Should the current last name reflect the name used then or what we know them as today?

+11 votes
191 views
As I've read the help pages on names I see that the LNAB should match the records, as written in the day.  And, the current last name should reflect what the person used in their life.  And, other last names are for other names they were known by, other names used, etc.

My question is: if the person was born with one last name and used it through their life, but we know them as a different name today, should the commonly used name (that we use today) be in the current last name field or the other last name field?

For example, a man is born John Smythe.  In the parish archives, his father was a Smythe and his christening record was Smythe.

But, a generation or two later, all of his descendants use the name Smith.  Would we call him:

LNAB Smythe & current last name Smith, or

LNAB Smythe, current last name Smythe, and other last name Smith, or

if Smth wasn't used in that era, leave Smith out altogether?

thanks in advance for your replies
in Policy and Style by SJ Baty G2G Astronaut (1.1m points)
Current last name is his current last name (the last name he used at the end of his life), not his descendants.  I guess you could mention that but it seems that is already obvious.  Good luck!

2 Answers

+6 votes
If Smith was used for the descendants, that would be the Current Last Name for them (unless married and it changed). On John you can put it as Other Last Name or just explain in the bio that the spelling changed later.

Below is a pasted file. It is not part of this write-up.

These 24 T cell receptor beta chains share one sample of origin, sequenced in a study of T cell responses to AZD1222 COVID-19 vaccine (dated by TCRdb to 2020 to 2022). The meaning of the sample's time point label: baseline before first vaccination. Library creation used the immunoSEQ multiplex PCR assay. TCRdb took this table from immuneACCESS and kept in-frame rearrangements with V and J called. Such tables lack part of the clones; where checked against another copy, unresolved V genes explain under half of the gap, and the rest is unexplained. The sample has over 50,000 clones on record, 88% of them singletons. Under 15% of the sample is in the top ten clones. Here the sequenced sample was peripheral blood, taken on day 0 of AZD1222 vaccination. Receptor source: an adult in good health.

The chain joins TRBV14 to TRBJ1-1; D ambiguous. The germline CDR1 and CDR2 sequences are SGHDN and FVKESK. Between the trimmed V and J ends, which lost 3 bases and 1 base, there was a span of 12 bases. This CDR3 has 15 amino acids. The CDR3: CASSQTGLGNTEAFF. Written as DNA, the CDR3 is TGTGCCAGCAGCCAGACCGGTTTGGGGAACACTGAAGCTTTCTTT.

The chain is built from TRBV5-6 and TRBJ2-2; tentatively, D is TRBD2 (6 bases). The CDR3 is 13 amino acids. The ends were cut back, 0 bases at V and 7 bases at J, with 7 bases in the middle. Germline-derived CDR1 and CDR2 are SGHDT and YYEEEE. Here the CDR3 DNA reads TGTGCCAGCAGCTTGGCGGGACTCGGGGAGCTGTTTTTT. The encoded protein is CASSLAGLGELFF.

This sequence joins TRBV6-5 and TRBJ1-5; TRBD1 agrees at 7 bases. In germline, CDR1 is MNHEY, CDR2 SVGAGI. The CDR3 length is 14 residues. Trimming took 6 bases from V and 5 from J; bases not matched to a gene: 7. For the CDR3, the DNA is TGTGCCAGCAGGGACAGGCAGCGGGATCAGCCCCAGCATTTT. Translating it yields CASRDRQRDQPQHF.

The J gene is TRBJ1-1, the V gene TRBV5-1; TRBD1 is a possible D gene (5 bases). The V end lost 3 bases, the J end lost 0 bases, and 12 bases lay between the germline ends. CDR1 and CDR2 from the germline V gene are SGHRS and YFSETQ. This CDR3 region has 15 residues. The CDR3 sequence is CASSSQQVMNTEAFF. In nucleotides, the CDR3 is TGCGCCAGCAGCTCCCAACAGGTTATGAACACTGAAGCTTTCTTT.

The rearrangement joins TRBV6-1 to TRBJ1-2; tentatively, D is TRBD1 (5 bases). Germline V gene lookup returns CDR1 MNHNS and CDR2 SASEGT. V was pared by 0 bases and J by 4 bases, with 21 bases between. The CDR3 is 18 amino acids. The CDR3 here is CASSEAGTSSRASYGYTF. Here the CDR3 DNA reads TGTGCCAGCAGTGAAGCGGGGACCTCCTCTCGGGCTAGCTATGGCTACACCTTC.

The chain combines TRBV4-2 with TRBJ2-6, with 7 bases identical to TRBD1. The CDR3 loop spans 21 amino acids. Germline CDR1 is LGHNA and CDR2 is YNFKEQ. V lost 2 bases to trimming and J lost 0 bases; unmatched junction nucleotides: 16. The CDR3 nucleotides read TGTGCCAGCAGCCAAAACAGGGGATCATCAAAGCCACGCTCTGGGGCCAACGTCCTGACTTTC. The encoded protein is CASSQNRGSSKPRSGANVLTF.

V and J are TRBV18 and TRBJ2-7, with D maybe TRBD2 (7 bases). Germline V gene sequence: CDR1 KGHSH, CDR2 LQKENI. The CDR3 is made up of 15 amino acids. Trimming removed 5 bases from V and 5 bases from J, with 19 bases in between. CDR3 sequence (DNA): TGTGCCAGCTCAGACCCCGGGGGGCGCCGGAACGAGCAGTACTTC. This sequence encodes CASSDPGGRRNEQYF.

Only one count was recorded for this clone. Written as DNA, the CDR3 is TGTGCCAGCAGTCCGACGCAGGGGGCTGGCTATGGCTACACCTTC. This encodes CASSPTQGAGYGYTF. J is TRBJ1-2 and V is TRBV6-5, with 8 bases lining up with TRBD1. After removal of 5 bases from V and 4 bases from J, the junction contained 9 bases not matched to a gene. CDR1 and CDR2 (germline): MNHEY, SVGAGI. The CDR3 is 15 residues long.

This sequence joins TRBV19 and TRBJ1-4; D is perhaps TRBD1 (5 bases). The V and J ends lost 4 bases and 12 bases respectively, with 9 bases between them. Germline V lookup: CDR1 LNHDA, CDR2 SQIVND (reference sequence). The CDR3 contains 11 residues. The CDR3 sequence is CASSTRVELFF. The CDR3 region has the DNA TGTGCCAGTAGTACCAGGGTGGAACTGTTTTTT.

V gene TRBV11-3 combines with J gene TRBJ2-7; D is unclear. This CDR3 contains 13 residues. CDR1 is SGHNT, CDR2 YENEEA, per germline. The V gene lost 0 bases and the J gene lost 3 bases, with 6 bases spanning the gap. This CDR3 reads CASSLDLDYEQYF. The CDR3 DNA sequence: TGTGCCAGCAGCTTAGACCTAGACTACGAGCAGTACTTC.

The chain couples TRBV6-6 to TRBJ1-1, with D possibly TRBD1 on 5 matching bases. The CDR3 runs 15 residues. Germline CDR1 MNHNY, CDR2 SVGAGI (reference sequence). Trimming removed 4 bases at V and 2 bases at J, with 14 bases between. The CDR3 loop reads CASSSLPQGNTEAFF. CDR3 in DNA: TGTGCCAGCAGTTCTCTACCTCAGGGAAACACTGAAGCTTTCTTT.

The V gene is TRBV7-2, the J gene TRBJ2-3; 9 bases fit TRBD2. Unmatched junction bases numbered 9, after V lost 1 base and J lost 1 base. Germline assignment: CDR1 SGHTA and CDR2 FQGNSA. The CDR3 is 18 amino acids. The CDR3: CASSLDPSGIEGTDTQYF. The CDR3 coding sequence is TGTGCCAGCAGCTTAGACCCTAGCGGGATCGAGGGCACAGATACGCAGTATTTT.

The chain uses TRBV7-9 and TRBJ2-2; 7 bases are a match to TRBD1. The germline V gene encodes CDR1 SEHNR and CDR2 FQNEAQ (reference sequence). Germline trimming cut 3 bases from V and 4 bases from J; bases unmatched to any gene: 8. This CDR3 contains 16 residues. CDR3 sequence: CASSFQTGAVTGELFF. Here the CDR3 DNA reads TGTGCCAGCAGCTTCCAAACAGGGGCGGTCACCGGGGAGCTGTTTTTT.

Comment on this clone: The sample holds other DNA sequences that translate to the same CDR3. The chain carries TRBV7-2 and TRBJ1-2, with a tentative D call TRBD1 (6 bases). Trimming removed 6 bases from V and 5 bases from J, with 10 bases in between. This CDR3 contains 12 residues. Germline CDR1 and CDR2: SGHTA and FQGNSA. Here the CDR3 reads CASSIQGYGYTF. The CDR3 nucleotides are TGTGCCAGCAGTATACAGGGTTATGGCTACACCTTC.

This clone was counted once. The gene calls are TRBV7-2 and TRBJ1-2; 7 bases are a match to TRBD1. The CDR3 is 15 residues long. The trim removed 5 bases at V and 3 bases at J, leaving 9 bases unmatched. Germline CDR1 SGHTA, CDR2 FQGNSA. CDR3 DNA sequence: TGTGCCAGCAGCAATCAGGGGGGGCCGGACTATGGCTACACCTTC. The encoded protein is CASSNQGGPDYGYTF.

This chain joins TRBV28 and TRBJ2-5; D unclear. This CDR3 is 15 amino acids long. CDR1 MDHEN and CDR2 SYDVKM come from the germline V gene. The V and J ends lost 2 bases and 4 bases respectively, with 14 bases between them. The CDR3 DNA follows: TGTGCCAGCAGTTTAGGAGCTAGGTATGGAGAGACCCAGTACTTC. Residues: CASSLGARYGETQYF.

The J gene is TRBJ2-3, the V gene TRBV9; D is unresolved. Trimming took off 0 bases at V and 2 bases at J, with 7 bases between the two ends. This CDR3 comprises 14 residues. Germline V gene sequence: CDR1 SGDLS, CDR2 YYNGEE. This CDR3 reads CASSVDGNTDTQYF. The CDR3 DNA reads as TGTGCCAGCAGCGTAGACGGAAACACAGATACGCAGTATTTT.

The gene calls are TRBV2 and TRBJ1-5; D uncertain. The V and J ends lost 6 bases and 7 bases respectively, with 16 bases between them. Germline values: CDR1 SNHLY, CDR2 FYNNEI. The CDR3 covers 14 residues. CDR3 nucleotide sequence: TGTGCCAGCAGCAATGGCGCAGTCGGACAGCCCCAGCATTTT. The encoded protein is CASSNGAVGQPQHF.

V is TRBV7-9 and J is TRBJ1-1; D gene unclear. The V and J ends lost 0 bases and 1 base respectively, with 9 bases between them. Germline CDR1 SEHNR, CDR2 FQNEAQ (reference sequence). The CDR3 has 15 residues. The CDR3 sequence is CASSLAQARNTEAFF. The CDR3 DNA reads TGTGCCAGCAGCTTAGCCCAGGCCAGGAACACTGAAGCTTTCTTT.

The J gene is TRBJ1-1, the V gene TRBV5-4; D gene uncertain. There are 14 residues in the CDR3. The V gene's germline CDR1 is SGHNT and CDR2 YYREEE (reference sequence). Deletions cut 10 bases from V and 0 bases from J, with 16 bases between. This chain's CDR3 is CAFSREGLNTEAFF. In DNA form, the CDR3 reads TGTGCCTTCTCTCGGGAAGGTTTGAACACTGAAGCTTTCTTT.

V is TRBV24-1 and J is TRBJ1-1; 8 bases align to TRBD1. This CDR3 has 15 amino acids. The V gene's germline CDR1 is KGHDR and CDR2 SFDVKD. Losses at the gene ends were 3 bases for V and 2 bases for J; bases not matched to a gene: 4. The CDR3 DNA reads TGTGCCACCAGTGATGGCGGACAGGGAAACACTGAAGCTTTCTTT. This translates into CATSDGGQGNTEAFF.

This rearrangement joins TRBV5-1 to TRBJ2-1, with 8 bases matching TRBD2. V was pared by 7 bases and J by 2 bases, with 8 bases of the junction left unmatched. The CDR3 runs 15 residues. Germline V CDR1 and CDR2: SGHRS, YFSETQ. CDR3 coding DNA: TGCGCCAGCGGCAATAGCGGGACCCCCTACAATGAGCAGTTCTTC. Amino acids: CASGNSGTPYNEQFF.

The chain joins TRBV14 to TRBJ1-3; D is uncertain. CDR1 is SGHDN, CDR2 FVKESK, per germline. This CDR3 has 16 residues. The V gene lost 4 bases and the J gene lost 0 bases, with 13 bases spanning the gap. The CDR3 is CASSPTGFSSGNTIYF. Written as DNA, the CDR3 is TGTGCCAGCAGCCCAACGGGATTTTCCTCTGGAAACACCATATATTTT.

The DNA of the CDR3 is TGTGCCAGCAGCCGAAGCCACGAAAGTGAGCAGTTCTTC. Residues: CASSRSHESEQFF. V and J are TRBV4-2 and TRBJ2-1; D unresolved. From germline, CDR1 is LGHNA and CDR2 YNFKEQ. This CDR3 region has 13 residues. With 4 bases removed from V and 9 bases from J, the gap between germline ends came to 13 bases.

by Mindy Silva G2G6 Pilot (610k points)
+8 votes
LNAB Smythe, current last name Smythe, and other last name Smith.

I always think of the other last name field (besides some other functions) as a place to put alternate spellings, especially if you want those alternate spellings included in search results.
by Anne B G2G Astronaut (1.2m points)
Are you saying its OK to use other last names for names that were not used by the person, just names we call them as?  For example, "William the Conqueror," when he was never called that (in his country) in his lifetime.
I have to admit I'm not sure about William the Conquerer. It's several words and the Euroaristo project has a set of rules that they go by. I looked, they've put it in his preferred name.  But yes certainly for spelling variations that the person never used, but we might use, would be appropriate.
Thanks for your reply; I appreciate it :-)

Related questions

+4 votes
1 answer
143 views asked Apr 17, 2020 in Policy and Style by M Ross G2G6 Pilot (178k points)
+7 votes
1 answer
117 views asked Apr 18, 2019 in Policy and Style by Jacqueline Clark G2G6 Pilot (161k points)
+3 votes
3 answers
102 views asked Aug 8, 2019 in WikiTree Tech by Carole Taylor G2G6 Mach 5 (53.2k points)
+3 votes
1 answer
74 views asked Jul 26, 2018 in Policy and Style by Vic Watt G2G6 Pilot (330k points)
0 votes
1 answer
64 views asked Oct 1, 2020 in WikiTree Tech by Brian Lamothe G2G6 Mach 3 (31.2k points)
+3 votes
0 answers
+1 vote
3 answers

WikiTree  ~  About  ~  Help Help  ~  Search Person Search  ~  Surname:

disclaimer - terms - copyright

...